A heavy fog in the morning with mist but no rain. I was at the House a good deal where they are finishing the sods. Thence to the Bank where I transacted business, and to the Office of the Quincy Patriot to leave my third paper upon Texas. I find that if this topic is to be followed up, I must gain a little more information upon it. Dr. Channing’s Pamphlet is slightly deficient in this respect and some articles I see in the Morning Post upon the other side detail facts in too lame a manner to use them.
Home. Read a hundred lines of the eighth book of the Iliad which consumed the remainder of the morning. The afternoon is now too commonly thrown away. Evening with the children, and at 8. o’clock to Mr. T. Greenleaf’s where my wife and Mary took tea. Nothing new. Home. Wrote a little.
Cloudy with drops of rain, but it cleared afterwards. I went to town. Time taken up very much, partly in accounts and partly in visitors. Mr. Everett came in and talked a little while. He spoke of the Treasury measures with approbation in which I could not join him. We had a sort of an argument which was interrupted by Mr. Whiting my Mason who came in with his account. I could not then look it over but paid him on account a little until I should be able to do so. J. Q. Adams and Joseph came in for a moment, after whom Mr. Sayer with whom I settled in full for his furniture. Thus I had only time enough left for a hasty visit to Mr. Brooks to consult him upon Mr. Stanwood’s business, and to the House on some orders. Then home.
Afternoon at the house where nobody is now working excepting Kirk and I have set him upon the drain. I came back so as to save a little time and read a portion of the pamphlet upon Texas very opportunely sent me by my father.1 Loto with the children. After which I wrote somewhat upon the Currency. My mother has been unwell in her room for a day or two.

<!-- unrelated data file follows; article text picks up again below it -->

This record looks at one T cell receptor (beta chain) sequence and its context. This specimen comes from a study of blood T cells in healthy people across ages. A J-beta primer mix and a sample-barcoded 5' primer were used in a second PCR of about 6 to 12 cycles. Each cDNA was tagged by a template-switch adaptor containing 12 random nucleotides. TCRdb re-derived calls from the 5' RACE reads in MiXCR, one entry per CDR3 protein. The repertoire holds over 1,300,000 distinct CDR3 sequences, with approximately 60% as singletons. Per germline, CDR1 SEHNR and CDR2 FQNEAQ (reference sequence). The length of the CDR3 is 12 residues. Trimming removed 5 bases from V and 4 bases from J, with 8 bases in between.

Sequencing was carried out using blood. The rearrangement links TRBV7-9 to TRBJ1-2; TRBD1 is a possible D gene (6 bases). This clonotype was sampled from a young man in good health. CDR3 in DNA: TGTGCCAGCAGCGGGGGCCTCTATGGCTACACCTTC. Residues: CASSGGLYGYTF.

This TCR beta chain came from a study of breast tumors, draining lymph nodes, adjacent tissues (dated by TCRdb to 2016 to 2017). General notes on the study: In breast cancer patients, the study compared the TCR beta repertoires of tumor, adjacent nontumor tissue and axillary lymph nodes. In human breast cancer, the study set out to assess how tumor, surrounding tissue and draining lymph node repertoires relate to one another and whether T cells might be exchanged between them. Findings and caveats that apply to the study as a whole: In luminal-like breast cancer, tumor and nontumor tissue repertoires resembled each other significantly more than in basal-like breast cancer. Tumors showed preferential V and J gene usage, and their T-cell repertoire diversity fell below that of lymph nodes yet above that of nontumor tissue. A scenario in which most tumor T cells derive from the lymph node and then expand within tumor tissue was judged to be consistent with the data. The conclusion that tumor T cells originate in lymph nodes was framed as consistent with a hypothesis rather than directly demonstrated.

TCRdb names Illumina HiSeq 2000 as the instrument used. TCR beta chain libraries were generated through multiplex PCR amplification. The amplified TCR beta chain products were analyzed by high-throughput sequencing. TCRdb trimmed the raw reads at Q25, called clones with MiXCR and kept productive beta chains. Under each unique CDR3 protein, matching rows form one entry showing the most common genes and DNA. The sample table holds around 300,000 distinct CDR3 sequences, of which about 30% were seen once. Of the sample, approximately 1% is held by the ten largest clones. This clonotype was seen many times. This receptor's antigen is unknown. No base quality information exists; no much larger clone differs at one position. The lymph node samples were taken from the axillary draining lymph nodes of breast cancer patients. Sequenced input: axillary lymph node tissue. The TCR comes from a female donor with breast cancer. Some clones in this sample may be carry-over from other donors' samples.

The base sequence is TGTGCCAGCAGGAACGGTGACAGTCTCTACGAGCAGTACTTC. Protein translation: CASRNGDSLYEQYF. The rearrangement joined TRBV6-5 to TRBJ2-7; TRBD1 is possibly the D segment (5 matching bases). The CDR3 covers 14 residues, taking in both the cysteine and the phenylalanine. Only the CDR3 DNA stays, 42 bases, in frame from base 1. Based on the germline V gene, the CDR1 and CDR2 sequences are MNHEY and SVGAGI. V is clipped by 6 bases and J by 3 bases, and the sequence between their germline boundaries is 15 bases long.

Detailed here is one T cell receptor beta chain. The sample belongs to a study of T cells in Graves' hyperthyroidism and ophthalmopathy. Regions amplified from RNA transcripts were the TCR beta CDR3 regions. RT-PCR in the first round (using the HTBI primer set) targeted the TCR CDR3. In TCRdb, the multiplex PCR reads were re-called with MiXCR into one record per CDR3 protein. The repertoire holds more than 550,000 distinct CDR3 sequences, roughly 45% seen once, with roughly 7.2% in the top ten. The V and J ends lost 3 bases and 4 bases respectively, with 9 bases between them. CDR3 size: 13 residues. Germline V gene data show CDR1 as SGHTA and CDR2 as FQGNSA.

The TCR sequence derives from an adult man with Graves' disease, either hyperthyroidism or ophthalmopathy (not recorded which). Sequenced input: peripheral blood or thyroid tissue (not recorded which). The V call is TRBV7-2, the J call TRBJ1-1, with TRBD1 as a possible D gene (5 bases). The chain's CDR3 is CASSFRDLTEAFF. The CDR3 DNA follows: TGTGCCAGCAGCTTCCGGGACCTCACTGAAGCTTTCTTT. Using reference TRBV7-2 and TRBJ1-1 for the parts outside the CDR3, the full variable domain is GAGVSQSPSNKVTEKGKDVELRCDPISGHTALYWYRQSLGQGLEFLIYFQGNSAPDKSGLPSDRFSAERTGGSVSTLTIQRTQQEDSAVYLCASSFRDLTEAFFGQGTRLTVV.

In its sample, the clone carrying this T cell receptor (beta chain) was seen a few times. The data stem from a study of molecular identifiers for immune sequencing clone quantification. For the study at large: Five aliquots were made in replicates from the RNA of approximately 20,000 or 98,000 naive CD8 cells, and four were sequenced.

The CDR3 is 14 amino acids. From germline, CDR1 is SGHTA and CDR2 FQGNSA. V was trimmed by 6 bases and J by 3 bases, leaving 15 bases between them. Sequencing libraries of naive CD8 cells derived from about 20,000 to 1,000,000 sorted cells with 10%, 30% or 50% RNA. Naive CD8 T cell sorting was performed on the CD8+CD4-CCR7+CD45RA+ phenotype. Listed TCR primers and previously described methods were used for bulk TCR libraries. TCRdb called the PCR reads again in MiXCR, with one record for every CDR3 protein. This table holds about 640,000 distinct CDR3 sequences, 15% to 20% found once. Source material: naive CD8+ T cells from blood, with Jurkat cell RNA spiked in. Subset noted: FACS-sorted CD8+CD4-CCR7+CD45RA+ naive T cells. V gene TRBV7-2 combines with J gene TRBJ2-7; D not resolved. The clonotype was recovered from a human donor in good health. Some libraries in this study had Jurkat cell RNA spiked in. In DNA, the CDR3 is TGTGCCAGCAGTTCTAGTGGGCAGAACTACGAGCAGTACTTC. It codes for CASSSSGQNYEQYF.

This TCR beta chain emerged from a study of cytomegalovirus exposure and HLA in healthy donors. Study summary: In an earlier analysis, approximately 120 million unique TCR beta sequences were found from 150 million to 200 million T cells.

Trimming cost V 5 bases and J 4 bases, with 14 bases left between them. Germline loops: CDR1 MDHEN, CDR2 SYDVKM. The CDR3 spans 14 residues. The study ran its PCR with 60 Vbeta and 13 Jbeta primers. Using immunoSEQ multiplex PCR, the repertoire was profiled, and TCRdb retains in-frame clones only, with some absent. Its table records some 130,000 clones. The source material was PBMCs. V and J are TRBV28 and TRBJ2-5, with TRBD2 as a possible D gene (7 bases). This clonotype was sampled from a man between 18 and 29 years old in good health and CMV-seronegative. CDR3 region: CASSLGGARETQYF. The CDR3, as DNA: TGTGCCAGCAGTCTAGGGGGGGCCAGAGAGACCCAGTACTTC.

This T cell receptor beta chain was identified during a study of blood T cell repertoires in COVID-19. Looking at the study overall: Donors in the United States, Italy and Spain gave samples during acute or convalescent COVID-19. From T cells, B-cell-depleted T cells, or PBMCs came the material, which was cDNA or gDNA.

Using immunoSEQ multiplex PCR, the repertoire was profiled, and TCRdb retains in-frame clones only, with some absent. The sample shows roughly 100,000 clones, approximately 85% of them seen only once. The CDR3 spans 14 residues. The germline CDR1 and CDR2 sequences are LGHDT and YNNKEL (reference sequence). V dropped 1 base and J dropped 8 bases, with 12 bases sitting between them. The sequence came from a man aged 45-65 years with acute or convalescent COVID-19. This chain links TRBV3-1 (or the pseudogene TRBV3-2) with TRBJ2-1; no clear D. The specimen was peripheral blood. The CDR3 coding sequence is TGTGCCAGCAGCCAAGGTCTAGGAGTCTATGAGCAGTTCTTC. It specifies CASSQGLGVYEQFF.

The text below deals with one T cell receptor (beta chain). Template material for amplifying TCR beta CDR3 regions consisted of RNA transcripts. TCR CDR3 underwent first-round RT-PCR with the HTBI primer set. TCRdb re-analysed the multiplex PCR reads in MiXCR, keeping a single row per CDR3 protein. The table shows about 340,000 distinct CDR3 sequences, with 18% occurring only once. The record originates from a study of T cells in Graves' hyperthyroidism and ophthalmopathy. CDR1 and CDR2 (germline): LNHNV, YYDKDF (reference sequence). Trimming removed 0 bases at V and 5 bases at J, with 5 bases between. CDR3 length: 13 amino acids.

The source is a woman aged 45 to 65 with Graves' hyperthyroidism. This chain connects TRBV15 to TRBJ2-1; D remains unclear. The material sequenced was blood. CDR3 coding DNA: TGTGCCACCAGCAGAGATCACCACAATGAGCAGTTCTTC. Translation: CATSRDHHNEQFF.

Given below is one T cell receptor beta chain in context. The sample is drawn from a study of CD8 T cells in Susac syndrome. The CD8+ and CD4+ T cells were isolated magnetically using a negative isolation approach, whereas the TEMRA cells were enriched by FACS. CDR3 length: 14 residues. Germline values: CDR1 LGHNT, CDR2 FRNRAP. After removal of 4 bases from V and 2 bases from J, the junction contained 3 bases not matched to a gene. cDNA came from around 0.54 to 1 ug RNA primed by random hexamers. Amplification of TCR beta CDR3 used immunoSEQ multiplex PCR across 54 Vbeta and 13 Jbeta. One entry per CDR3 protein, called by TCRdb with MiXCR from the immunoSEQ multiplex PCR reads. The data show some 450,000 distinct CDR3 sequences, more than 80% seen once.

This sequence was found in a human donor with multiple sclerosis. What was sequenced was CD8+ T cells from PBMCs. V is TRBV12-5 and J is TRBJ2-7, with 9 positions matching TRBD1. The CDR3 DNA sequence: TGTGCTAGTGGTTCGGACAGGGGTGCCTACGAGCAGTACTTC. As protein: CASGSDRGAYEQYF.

The author and title of the pamphlet are unknown to the editors. Presumably, it is among the bound collection of 15 pamphlets and tracts 1836–1837, relating to the annexation of Texas now at MQA (shelf mark 644.13).
Fine morning. I was not very usefully employed, although not at my house as much as common. Read the greater part of the pamphlet 318upon Texas which gives the substance of the whole matter. Went down to Mr. Daniel Greenleaf’s Wharf to fish for an hour by way of relaxation, but I caught not enough to remain. Afternoon passed much in the same general way. Nothing but Texas today. The case is a more striking one than even I had supposed. We must try and work it up into something good.
Evening at Mr Miller’s whither the ladies of the family had gone. Only Mrs. T. B. Adams and her family, with Mr. Price Greenleaf besides. Heard of the death of poor Frances Beale who has gone since we first came out to Quincy this summer, in a very rapid consumption. She was as lovely a flower as one could expect to meet but almost marked beforehand, by the delicacy of her frame. I continued my paper upon the currency.